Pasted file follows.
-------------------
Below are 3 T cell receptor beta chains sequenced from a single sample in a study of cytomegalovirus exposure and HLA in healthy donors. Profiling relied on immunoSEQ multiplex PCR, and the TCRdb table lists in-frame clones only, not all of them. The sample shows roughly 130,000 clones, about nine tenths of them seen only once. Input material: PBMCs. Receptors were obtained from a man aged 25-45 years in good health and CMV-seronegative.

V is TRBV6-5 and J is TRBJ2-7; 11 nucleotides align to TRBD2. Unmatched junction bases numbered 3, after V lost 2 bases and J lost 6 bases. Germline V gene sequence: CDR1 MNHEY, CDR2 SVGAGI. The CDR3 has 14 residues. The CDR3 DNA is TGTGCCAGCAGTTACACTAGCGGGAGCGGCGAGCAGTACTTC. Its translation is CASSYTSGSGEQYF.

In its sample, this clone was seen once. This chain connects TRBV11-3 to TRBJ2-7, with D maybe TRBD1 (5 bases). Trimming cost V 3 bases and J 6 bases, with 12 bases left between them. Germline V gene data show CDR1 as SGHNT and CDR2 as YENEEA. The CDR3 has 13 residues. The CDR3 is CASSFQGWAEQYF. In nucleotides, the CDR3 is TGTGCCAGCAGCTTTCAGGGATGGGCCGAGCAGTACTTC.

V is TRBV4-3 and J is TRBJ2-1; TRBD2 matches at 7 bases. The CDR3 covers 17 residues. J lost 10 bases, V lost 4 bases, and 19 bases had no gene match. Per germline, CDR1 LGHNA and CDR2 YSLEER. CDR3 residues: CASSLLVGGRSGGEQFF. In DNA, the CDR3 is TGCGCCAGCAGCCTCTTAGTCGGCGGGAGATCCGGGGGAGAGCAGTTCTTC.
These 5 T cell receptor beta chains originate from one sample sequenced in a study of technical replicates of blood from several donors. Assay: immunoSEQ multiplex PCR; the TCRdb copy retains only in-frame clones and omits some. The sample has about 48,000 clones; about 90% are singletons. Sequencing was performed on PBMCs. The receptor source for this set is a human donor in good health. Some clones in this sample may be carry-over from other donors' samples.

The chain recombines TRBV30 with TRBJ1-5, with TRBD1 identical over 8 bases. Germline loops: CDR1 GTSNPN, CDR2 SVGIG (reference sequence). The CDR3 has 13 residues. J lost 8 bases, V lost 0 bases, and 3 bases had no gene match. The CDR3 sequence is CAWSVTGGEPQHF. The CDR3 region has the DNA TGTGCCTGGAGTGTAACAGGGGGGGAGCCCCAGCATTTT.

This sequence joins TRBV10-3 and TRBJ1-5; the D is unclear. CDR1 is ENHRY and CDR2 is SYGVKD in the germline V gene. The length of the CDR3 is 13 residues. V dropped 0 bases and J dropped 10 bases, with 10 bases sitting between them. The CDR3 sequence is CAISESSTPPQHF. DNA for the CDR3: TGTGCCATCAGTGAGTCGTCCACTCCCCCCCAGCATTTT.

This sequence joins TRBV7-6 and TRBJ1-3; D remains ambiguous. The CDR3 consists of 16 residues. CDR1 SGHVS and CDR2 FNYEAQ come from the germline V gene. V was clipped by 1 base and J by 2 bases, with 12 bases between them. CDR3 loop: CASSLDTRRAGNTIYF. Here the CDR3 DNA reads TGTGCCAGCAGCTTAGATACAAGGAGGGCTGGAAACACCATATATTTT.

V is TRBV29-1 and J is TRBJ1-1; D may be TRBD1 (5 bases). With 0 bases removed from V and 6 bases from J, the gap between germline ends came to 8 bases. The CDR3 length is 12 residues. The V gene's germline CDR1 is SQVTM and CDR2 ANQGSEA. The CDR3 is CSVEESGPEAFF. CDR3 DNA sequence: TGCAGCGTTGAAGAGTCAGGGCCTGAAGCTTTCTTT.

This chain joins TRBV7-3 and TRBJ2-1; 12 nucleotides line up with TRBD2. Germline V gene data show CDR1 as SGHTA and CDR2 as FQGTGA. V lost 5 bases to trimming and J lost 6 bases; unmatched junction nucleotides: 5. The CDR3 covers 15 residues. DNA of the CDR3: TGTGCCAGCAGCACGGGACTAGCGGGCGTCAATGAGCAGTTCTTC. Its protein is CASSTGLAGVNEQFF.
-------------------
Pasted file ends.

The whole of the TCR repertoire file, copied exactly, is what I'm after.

Below are 3 T cell receptor beta chains sequenced from a single sample in a study of cytomegalovirus exposure and HLA in healthy donors. Profiling relied on immunoSEQ multiplex PCR, and the TCRdb table lists in-frame clones only, not all of them. The sample shows roughly 130,000 clones, about nine tenths of them seen only once. Input material: PBMCs. Receptors were obtained from a man aged 25-45 years in good health and CMV-seronegative.

V is TRBV6-5 and J is TRBJ2-7; 11 nucleotides align to TRBD2. Unmatched junction bases numbered 3, after V lost 2 bases and J lost 6 bases. Germline V gene sequence: CDR1 MNHEY, CDR2 SVGAGI. The CDR3 has 14 residues. The CDR3 DNA is TGTGCCAGCAGTTACACTAGCGGGAGCGGCGAGCAGTACTTC. Its translation is CASSYTSGSGEQYF.

In its sample, this clone was seen once. This chain connects TRBV11-3 to TRBJ2-7, with D maybe TRBD1 (5 bases). Trimming cost V 3 bases and J 6 bases, with 12 bases left between them. Germline V gene data show CDR1 as SGHNT and CDR2 as YENEEA. The CDR3 has 13 residues. The CDR3 is CASSFQGWAEQYF. In nucleotides, the CDR3 is TGTGCCAGCAGCTTTCAGGGATGGGCCGAGCAGTACTTC.

V is TRBV4-3 and J is TRBJ2-1; TRBD2 matches at 7 bases. The CDR3 covers 17 residues. J lost 10 bases, V lost 4 bases, and 19 bases had no gene match. Per germline, CDR1 LGHNA and CDR2 YSLEER. CDR3 residues: CASSLLVGGRSGGEQFF. In DNA, the CDR3 is TGCGCCAGCAGCCTCTTAGTCGGCGGGAGATCCGGGGGAGAGCAGTTCTTC.
These 5 T cell receptor beta chains originate from one sample sequenced in a study of technical replicates of blood from several donors. Assay: immunoSEQ multiplex PCR; the TCRdb copy retains only in-frame clones and omits some. The sample has about 48,000 clones; about 90% are singletons. Sequencing was performed on PBMCs. The receptor source for this set is a human donor in good health. Some clones in this sample may be carry-over from other donors' samples.

The chain recombines TRBV30 with TRBJ1-5, with TRBD1 identical over 8 bases. Germline loops: CDR1 GTSNPN, CDR2 SVGIG (reference sequence). The CDR3 has 13 residues. J lost 8 bases, V lost 0 bases, and 3 bases had no gene match. The CDR3 sequence is CAWSVTGGEPQHF. The CDR3 region has the DNA TGTGCCTGGAGTGTAACAGGGGGGGAGCCCCAGCATTTT.

This sequence joins TRBV10-3 and TRBJ1-5; the D is unclear. CDR1 is ENHRY and CDR2 is SYGVKD in the germline V gene. The length of the CDR3 is 13 residues. V dropped 0 bases and J dropped 10 bases, with 10 bases sitting between them. The CDR3 sequence is CAISESSTPPQHF. DNA for the CDR3: TGTGCCATCAGTGAGTCGTCCACTCCCCCCCAGCATTTT.

This sequence joins TRBV7-6 and TRBJ1-3; D remains ambiguous. The CDR3 consists of 16 residues. CDR1 SGHVS and CDR2 FNYEAQ come from the germline V gene. V was clipped by 1 base and J by 2 bases, with 12 bases between them. CDR3 loop: CASSLDTRRAGNTIYF. Here the CDR3 DNA reads TGTGCCAGCAGCTTAGATACAAGGAGGGCTGGAAACACCATATATTTT.

V is TRBV29-1 and J is TRBJ1-1; D may be TRBD1 (5 bases). With 0 bases removed from V and 6 bases from J, the gap between germline ends came to 8 bases. The CDR3 length is 12 residues. The V gene's germline CDR1 is SQVTM and CDR2 ANQGSEA. The CDR3 is CSVEESGPEAFF. CDR3 DNA sequence: TGCAGCGTTGAAGAGTCAGGGCCTGAAGCTTTCTTT.

This chain joins TRBV7-3 and TRBJ2-1; 12 nucleotides line up with TRBD2. Germline V gene data show CDR1 as SGHTA and CDR2 as FQGTGA. V lost 5 bases to trimming and J lost 6 bases; unmatched junction nucleotides: 5. The CDR3 covers 15 residues. DNA of the CDR3: TGTGCCAGCAGCACGGGACTAGCGGGCGTCAATGAGCAGTTCTTC. Its protein is CASSTGLAGVNEQFF.